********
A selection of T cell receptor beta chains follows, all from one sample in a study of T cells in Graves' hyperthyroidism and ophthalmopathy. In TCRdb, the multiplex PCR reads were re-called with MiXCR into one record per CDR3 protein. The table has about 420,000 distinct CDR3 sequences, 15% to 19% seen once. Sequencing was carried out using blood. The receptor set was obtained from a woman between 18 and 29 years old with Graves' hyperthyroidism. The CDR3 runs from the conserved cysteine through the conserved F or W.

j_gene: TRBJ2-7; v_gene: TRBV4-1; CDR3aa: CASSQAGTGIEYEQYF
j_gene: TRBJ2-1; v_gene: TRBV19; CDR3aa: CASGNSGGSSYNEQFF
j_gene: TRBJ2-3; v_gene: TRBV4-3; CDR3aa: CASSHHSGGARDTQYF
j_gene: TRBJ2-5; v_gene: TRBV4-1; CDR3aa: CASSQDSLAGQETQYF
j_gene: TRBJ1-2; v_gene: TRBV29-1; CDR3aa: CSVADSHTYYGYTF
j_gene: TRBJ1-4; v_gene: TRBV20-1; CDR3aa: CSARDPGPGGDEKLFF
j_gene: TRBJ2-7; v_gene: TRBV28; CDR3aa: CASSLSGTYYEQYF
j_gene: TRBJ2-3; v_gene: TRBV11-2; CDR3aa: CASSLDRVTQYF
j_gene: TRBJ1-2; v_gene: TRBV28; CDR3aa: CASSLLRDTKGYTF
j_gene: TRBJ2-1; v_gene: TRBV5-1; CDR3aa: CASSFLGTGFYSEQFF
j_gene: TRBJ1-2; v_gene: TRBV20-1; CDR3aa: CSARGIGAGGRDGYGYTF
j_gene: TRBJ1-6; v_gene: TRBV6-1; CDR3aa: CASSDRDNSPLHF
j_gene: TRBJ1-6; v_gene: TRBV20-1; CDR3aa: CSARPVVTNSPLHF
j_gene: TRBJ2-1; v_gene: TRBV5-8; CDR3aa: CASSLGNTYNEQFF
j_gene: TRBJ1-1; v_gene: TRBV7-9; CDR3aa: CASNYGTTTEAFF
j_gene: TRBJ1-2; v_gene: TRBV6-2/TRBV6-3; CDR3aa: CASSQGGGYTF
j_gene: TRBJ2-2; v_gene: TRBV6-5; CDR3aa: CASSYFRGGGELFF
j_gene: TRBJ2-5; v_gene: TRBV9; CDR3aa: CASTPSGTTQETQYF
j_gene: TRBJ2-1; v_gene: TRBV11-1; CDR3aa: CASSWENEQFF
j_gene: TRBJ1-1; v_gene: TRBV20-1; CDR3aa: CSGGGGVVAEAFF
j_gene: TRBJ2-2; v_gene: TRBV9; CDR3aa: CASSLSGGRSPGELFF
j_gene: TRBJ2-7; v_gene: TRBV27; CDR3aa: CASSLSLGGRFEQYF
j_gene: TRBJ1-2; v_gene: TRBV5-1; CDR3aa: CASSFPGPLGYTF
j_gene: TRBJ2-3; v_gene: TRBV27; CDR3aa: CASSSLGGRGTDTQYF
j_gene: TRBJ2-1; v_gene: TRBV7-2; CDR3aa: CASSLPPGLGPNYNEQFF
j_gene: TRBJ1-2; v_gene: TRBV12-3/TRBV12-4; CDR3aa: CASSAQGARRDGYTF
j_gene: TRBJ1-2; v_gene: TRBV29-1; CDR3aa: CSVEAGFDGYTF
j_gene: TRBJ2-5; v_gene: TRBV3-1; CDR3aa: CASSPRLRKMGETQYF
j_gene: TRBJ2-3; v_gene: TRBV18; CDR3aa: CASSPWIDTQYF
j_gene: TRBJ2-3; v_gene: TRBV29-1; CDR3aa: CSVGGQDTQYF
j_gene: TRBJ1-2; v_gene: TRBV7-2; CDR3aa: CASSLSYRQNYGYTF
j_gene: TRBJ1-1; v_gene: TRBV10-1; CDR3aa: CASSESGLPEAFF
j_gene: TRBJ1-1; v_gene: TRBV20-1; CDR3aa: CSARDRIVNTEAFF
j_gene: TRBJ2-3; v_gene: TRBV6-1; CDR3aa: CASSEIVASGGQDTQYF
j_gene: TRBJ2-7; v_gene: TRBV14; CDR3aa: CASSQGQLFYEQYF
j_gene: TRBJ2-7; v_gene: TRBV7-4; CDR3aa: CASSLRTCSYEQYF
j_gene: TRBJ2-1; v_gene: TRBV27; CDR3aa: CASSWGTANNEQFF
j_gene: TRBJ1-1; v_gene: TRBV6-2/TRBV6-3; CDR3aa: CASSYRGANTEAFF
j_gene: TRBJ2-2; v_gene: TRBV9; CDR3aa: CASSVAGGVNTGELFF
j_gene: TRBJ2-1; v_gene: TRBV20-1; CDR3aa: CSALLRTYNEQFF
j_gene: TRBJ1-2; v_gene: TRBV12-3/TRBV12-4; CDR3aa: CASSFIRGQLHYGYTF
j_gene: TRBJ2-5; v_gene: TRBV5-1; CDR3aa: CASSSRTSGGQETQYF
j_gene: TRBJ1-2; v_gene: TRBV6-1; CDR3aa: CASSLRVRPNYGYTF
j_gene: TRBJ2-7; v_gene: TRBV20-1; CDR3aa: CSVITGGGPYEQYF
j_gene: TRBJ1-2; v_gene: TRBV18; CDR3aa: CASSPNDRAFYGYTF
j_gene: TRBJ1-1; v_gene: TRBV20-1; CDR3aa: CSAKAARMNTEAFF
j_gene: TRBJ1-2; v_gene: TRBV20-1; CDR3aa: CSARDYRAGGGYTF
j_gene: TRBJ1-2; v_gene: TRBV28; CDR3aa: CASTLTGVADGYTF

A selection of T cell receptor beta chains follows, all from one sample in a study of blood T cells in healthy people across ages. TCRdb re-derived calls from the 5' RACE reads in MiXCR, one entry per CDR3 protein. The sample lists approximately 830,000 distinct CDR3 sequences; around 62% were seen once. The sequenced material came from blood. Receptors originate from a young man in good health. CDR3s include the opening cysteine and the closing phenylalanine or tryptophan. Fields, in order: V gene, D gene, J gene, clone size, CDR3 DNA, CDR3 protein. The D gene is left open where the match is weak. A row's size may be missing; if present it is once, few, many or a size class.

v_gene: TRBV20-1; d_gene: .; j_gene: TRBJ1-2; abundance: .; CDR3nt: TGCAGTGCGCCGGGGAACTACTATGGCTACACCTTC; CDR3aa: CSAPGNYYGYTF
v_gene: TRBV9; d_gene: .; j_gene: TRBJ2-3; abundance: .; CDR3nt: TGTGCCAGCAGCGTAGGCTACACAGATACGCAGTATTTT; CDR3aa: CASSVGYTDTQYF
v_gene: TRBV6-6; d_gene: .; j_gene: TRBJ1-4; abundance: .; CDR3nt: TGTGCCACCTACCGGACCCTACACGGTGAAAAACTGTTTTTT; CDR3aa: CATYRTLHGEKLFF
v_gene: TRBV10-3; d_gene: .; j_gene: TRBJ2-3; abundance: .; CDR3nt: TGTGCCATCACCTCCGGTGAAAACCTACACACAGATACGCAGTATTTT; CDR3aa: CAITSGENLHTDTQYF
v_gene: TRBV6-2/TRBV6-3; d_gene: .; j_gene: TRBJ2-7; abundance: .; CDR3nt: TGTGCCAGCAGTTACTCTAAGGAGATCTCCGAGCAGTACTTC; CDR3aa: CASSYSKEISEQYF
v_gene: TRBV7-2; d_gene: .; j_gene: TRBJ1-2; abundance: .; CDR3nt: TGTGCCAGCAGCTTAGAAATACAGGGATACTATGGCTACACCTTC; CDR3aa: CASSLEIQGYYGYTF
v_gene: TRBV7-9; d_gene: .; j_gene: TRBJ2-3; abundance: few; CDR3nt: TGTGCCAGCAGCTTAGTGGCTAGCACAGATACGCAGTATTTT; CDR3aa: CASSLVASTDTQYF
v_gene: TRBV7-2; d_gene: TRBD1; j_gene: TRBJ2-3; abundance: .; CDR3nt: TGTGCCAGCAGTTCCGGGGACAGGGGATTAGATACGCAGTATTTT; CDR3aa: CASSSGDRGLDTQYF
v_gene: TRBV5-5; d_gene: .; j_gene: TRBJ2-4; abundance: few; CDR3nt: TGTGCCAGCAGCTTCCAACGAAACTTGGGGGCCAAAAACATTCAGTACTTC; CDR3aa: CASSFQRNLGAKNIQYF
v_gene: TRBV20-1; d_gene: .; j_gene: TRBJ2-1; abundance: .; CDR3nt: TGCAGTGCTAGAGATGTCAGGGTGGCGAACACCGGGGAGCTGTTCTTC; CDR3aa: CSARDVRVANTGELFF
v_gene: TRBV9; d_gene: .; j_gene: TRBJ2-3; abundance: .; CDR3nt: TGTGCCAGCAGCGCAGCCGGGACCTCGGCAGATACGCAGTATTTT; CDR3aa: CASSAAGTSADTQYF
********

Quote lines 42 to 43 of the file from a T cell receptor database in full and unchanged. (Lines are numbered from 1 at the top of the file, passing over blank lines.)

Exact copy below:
j_gene: TRBJ1-2; v_gene: TRBV12-3/TRBV12-4; CDR3aa: CASSFIRGQLHYGYTF
j_gene: TRBJ2-5; v_gene: TRBV5-1; CDR3aa: CASSSRTSGGQETQYF